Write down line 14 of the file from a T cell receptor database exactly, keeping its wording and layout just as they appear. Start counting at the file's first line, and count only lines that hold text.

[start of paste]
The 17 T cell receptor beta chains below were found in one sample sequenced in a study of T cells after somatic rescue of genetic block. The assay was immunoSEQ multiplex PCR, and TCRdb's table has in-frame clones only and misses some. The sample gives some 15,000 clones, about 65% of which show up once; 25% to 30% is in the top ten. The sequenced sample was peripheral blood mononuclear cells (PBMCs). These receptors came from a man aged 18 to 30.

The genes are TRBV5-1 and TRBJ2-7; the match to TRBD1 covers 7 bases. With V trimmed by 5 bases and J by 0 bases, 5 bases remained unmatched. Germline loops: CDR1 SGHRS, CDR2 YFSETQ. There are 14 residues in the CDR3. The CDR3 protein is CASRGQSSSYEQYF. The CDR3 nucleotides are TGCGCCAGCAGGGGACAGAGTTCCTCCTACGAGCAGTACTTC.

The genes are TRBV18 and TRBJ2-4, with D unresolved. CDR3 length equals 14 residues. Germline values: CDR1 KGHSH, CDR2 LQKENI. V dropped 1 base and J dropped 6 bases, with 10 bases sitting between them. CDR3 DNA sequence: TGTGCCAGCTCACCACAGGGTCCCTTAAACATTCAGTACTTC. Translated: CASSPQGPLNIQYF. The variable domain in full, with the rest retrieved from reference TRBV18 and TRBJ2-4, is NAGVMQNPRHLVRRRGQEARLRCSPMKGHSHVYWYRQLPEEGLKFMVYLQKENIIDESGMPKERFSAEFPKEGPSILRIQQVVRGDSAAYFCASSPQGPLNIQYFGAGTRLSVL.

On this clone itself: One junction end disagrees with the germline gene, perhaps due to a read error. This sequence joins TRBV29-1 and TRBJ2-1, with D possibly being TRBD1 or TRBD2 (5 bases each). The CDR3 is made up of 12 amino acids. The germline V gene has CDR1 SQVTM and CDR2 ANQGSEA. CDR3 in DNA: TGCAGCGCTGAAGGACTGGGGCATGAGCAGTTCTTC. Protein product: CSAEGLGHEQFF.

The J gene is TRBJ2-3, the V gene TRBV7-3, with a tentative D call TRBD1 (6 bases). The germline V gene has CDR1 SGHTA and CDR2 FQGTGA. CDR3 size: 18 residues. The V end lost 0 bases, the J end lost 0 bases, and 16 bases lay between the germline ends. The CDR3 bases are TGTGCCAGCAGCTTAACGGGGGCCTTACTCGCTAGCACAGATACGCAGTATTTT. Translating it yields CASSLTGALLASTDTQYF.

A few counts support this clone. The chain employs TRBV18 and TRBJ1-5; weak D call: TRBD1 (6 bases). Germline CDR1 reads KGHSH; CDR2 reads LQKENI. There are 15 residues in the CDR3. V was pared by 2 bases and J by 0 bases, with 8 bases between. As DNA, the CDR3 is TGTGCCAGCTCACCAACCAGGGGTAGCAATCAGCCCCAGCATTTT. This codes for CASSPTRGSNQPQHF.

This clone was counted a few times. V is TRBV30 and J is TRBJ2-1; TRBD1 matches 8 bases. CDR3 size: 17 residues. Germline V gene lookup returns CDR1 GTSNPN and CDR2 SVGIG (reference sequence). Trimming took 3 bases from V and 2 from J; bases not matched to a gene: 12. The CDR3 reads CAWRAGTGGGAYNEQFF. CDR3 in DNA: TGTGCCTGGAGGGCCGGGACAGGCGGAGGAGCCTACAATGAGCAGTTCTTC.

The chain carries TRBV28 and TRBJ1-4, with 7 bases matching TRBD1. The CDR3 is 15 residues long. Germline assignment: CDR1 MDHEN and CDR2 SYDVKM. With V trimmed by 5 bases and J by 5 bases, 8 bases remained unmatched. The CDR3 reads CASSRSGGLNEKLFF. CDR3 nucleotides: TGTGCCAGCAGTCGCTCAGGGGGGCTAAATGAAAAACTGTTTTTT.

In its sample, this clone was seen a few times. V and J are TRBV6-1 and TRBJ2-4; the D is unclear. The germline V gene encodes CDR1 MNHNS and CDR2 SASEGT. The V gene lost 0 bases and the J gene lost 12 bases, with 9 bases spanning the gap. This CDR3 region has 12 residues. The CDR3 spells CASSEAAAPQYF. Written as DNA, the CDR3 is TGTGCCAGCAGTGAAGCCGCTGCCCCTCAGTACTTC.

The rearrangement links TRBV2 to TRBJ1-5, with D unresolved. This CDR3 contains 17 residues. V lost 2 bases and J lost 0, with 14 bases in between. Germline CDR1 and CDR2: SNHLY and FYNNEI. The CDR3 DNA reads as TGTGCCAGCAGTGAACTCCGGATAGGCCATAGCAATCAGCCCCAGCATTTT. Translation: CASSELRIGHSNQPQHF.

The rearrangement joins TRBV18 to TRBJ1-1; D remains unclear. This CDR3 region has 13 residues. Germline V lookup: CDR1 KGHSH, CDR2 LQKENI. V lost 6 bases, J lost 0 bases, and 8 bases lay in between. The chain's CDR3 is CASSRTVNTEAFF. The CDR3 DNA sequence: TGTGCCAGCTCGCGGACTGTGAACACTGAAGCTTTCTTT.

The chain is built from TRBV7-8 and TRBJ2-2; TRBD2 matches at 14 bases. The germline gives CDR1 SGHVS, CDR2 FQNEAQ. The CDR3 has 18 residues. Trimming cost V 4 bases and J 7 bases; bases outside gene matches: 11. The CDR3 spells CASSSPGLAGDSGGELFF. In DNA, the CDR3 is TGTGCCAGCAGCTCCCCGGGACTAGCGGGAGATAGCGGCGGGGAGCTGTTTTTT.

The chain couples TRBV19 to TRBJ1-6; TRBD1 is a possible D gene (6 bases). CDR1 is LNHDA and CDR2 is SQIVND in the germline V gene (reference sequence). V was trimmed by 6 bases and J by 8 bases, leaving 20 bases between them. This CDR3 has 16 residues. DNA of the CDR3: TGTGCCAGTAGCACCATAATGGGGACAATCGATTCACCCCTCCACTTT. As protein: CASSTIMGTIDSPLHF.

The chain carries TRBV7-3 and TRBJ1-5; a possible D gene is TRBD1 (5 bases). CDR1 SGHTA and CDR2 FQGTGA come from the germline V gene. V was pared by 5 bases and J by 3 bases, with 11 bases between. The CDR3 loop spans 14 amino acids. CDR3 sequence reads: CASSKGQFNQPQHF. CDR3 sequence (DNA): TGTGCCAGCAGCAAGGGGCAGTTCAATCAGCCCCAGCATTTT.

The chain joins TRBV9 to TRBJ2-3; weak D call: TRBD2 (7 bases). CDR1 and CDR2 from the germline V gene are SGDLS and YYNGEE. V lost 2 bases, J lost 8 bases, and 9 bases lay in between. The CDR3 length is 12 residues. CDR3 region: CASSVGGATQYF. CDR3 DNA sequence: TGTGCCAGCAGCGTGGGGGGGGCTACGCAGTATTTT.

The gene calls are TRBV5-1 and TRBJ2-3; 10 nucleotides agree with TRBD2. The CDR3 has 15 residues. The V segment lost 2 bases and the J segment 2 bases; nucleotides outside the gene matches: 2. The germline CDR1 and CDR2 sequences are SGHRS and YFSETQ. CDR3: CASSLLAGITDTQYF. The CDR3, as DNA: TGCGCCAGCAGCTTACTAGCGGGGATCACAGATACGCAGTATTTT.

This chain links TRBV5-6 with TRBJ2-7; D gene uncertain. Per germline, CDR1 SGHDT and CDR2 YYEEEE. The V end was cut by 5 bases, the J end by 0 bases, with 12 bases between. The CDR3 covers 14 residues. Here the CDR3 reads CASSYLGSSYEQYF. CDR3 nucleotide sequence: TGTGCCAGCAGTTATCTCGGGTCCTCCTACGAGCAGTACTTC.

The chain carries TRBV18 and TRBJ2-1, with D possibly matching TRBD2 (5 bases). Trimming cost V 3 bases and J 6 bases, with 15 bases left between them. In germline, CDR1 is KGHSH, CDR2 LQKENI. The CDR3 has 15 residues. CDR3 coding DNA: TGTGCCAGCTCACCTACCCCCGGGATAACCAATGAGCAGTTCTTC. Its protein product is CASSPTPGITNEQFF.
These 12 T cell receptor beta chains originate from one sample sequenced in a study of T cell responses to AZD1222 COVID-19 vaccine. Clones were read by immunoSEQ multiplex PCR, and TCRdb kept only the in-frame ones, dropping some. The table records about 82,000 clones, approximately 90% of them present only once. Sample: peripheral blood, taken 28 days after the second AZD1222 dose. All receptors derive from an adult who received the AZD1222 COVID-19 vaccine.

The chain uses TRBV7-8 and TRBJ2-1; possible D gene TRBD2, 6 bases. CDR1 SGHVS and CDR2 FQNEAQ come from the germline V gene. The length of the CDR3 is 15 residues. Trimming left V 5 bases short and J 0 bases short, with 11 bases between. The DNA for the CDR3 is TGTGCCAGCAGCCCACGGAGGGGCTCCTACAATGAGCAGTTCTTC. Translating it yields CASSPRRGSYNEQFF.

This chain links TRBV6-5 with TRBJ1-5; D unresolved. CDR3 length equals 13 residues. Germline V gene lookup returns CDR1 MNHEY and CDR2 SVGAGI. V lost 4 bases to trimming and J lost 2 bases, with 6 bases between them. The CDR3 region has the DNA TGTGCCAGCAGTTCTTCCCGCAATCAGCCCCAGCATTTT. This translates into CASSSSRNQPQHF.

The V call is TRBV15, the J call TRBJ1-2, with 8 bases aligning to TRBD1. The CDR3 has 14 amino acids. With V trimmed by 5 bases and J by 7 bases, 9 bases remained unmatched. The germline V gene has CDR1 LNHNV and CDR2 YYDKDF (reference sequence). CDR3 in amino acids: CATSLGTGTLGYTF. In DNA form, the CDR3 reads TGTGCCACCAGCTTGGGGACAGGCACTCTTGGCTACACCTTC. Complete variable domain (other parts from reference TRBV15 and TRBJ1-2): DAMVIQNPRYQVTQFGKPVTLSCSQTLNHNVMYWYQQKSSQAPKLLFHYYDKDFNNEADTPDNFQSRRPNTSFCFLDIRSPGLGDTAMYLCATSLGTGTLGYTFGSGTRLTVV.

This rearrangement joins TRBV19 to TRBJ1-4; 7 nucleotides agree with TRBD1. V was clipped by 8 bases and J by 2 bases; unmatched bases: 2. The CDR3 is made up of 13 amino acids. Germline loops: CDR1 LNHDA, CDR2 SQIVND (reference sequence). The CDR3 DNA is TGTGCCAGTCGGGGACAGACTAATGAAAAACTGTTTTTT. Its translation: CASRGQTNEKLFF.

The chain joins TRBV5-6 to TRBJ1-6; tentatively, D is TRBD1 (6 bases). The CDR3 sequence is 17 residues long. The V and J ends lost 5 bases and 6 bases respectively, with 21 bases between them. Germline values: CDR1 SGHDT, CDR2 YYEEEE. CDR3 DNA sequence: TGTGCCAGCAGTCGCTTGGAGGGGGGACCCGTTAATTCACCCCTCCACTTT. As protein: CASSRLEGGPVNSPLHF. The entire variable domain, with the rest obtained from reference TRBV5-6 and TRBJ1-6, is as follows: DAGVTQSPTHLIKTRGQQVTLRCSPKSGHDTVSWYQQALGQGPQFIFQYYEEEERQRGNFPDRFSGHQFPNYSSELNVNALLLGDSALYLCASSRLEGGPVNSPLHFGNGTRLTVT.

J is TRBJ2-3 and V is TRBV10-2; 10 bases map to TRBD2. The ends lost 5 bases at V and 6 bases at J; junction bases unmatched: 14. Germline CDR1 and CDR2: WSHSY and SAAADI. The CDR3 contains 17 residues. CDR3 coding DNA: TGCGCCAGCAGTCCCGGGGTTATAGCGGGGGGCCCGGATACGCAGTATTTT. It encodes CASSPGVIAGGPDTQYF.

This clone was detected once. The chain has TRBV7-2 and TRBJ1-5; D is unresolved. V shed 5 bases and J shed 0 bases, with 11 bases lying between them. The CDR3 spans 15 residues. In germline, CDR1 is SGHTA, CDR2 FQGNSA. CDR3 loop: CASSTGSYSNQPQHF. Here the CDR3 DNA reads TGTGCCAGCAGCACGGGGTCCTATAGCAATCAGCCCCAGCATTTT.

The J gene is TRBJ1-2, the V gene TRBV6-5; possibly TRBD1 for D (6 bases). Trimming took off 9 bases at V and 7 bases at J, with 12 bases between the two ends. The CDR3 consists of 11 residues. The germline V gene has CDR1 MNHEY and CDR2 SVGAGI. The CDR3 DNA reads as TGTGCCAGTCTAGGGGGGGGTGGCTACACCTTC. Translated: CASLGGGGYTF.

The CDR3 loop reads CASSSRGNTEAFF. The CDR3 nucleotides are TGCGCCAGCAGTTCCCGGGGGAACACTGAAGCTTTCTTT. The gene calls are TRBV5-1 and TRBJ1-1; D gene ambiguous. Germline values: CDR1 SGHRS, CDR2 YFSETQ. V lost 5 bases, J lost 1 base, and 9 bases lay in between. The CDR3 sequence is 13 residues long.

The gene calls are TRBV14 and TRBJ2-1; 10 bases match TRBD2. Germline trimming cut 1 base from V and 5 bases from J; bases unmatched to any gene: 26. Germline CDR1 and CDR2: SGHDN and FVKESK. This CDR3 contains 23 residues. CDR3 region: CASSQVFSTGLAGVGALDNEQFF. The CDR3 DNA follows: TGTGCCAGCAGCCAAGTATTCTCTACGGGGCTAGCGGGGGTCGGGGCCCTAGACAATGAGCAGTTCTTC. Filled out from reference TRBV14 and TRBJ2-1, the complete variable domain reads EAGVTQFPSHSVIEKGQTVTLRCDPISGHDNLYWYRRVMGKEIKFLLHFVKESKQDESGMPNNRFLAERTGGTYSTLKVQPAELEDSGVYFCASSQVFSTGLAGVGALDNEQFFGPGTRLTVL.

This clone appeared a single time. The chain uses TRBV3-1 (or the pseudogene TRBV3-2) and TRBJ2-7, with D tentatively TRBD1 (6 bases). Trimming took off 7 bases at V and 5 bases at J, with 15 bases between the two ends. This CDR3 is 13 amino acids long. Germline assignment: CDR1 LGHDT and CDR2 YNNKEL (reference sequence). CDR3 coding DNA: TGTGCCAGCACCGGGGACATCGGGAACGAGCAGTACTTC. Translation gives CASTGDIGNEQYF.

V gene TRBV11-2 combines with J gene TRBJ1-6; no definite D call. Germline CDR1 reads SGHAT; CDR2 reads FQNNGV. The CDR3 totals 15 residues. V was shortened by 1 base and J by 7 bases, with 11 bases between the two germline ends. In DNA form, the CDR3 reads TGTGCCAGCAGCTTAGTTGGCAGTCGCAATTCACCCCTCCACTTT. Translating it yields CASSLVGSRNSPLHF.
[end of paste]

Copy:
The chain carries TRBV7-3 and TRBJ1-5; a possible D gene is TRBD1 (5 bases). CDR1 SGHTA and CDR2 FQGTGA come from the germline V gene. V was pared by 5 bases and J by 3 bases, with 11 bases between. The CDR3 loop spans 14 amino acids. CDR3 sequence reads: CASSKGQFNQPQHF. CDR3 sequence (DNA): TGTGCCAGCAGCAAGGGGCAGTTCAATCAGCCCCAGCATTTT.